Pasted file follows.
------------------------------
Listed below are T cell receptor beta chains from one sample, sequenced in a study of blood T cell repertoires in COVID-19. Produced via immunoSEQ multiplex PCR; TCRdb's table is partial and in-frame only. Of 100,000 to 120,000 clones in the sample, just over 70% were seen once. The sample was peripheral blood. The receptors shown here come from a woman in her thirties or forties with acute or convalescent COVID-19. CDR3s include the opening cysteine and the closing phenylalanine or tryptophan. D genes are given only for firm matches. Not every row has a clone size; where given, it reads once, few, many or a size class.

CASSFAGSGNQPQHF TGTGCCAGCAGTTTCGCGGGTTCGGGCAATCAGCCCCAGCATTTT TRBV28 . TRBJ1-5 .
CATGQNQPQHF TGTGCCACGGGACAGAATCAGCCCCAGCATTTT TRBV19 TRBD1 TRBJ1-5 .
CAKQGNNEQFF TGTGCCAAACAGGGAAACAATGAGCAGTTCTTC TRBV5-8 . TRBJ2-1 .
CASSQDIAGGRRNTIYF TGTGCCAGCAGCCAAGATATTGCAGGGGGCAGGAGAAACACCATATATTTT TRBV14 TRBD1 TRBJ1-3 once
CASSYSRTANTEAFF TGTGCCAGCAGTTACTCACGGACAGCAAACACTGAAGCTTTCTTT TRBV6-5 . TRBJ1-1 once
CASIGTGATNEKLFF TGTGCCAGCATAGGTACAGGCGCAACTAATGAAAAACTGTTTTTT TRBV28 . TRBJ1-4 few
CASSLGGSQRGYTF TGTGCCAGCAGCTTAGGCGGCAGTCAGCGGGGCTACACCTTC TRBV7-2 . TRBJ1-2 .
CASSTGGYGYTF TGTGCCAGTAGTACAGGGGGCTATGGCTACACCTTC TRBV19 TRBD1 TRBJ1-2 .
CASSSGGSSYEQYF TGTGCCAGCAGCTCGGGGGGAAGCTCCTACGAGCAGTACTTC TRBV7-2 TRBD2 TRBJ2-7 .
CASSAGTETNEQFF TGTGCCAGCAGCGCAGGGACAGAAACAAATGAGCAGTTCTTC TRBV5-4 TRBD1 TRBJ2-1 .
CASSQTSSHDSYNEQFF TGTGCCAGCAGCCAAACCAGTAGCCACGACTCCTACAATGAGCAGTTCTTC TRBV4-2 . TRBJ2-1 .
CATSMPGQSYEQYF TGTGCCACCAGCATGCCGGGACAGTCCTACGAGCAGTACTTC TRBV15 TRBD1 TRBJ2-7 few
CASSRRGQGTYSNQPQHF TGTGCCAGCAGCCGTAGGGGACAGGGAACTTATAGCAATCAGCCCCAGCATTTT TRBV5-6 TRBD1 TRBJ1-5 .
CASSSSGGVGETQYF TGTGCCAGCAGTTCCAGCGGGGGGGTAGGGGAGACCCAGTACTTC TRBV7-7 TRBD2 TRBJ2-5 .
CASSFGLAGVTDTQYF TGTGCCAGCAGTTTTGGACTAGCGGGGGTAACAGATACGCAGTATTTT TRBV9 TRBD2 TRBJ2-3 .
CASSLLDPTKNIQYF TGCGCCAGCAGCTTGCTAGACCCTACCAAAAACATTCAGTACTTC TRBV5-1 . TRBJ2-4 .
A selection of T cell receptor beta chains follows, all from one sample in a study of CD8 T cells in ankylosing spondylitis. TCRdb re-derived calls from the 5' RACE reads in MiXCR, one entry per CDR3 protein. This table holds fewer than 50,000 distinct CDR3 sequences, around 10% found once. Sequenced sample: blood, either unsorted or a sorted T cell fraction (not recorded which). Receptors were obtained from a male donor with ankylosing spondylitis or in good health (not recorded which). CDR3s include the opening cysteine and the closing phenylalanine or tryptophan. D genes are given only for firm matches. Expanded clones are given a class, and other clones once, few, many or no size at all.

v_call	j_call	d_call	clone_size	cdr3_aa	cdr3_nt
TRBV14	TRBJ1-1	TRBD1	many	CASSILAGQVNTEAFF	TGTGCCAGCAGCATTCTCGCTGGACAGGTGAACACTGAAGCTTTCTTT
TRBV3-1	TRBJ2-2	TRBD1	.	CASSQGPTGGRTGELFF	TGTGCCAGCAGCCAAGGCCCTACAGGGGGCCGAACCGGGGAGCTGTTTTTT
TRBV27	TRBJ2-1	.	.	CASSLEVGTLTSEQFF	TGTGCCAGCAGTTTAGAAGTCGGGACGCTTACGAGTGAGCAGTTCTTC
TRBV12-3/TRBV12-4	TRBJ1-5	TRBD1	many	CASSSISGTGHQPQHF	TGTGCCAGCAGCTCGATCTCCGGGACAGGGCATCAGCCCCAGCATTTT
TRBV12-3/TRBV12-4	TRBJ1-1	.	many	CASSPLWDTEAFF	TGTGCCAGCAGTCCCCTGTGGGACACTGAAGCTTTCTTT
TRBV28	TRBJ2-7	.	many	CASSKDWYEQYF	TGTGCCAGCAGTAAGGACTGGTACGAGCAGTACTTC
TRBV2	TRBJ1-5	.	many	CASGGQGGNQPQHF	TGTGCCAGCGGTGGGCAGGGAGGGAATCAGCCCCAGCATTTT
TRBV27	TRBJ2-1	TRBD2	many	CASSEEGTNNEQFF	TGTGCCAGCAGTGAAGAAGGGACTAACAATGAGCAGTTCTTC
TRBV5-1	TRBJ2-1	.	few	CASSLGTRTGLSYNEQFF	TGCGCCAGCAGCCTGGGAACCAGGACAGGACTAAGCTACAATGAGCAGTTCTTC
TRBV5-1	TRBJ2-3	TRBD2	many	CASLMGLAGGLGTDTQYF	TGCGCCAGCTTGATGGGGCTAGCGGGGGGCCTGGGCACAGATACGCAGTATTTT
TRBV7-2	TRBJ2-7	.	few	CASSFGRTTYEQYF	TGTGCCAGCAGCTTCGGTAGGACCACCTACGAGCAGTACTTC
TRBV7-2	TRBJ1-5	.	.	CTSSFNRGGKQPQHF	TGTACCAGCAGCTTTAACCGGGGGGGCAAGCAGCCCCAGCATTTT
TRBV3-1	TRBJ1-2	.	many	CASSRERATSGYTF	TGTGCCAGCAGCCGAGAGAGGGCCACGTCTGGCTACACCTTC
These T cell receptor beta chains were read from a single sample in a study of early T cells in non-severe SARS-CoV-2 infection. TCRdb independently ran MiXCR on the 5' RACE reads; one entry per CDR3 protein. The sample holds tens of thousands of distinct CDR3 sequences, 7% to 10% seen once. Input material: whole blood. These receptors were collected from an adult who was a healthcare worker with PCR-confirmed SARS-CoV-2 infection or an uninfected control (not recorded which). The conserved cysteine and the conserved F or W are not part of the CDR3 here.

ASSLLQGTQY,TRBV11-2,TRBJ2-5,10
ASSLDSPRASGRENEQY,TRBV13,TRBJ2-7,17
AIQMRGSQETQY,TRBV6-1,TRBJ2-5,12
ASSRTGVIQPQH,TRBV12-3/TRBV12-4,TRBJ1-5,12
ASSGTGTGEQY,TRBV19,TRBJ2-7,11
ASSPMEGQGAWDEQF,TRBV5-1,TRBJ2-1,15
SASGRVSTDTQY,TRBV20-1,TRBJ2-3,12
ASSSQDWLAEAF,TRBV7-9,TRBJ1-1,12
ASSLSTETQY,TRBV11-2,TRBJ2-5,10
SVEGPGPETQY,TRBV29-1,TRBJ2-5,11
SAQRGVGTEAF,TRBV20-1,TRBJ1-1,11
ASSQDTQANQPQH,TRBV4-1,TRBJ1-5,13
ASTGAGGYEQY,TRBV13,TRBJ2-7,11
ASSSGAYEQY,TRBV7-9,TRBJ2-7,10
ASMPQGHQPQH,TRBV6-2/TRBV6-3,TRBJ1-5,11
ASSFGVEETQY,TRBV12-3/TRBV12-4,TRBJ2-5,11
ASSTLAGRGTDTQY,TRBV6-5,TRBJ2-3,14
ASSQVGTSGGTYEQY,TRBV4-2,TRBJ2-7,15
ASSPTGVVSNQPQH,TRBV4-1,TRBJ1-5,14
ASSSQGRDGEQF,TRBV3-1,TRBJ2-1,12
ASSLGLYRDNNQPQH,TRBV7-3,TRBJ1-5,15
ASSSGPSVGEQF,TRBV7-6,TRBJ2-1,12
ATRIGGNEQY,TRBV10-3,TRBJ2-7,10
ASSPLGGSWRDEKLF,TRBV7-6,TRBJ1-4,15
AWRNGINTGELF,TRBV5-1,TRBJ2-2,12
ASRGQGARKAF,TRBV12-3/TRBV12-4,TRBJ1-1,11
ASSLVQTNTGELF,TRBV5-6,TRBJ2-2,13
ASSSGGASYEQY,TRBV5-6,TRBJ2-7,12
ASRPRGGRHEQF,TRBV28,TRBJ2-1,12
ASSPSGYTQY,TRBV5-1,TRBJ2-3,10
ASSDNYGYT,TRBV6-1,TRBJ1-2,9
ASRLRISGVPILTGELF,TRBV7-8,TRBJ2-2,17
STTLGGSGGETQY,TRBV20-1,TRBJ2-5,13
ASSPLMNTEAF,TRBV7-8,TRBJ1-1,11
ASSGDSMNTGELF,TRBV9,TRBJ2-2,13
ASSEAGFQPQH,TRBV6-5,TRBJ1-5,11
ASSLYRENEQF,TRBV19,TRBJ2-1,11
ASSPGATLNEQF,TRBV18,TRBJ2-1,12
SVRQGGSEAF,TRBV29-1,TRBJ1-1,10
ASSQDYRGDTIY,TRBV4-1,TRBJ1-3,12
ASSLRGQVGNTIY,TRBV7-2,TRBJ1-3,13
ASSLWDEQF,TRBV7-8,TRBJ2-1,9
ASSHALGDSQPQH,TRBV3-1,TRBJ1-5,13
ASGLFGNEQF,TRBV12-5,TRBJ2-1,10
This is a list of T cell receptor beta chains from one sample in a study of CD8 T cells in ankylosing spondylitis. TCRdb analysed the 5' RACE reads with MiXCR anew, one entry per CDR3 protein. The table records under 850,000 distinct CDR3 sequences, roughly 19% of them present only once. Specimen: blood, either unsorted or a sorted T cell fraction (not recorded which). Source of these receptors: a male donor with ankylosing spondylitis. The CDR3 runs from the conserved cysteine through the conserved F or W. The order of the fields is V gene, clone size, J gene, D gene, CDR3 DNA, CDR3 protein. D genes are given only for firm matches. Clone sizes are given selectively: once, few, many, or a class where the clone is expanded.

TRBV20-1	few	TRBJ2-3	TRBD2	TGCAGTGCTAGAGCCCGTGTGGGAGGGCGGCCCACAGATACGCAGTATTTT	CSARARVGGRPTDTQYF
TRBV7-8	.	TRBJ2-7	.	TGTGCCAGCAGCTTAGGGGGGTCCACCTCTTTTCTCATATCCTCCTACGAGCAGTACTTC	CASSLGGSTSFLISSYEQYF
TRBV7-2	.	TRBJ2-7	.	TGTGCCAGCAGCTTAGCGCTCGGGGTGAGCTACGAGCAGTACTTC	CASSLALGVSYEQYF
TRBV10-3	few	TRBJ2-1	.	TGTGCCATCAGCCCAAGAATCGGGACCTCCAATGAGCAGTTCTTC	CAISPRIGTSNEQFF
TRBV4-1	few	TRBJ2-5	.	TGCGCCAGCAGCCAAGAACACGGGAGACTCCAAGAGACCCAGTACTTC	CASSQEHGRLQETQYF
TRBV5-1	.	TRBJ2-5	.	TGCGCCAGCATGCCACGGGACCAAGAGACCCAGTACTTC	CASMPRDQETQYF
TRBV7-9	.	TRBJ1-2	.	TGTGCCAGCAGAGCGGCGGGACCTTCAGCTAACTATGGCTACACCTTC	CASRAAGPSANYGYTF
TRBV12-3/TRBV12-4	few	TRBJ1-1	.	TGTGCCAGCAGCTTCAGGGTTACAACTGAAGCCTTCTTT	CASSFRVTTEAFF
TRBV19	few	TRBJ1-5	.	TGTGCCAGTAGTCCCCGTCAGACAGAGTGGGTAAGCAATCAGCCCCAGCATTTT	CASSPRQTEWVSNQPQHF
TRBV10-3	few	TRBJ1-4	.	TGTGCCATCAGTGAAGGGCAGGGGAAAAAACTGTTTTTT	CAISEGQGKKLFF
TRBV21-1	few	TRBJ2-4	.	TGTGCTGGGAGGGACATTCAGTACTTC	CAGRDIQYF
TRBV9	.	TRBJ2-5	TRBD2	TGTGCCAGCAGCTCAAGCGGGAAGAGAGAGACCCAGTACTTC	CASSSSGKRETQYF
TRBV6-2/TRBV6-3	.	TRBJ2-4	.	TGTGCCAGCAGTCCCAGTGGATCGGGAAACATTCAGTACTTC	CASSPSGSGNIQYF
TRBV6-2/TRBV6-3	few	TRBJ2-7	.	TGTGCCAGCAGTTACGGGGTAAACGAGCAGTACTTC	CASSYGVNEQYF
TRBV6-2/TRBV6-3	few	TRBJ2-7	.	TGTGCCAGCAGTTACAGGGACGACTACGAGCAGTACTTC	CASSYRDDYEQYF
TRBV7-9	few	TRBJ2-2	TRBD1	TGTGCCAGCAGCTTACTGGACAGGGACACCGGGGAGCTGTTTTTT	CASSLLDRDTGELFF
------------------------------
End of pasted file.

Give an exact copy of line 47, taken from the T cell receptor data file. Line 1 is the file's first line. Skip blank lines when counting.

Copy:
ASSSGAYEQY,TRBV7-9,TRBJ2-7,10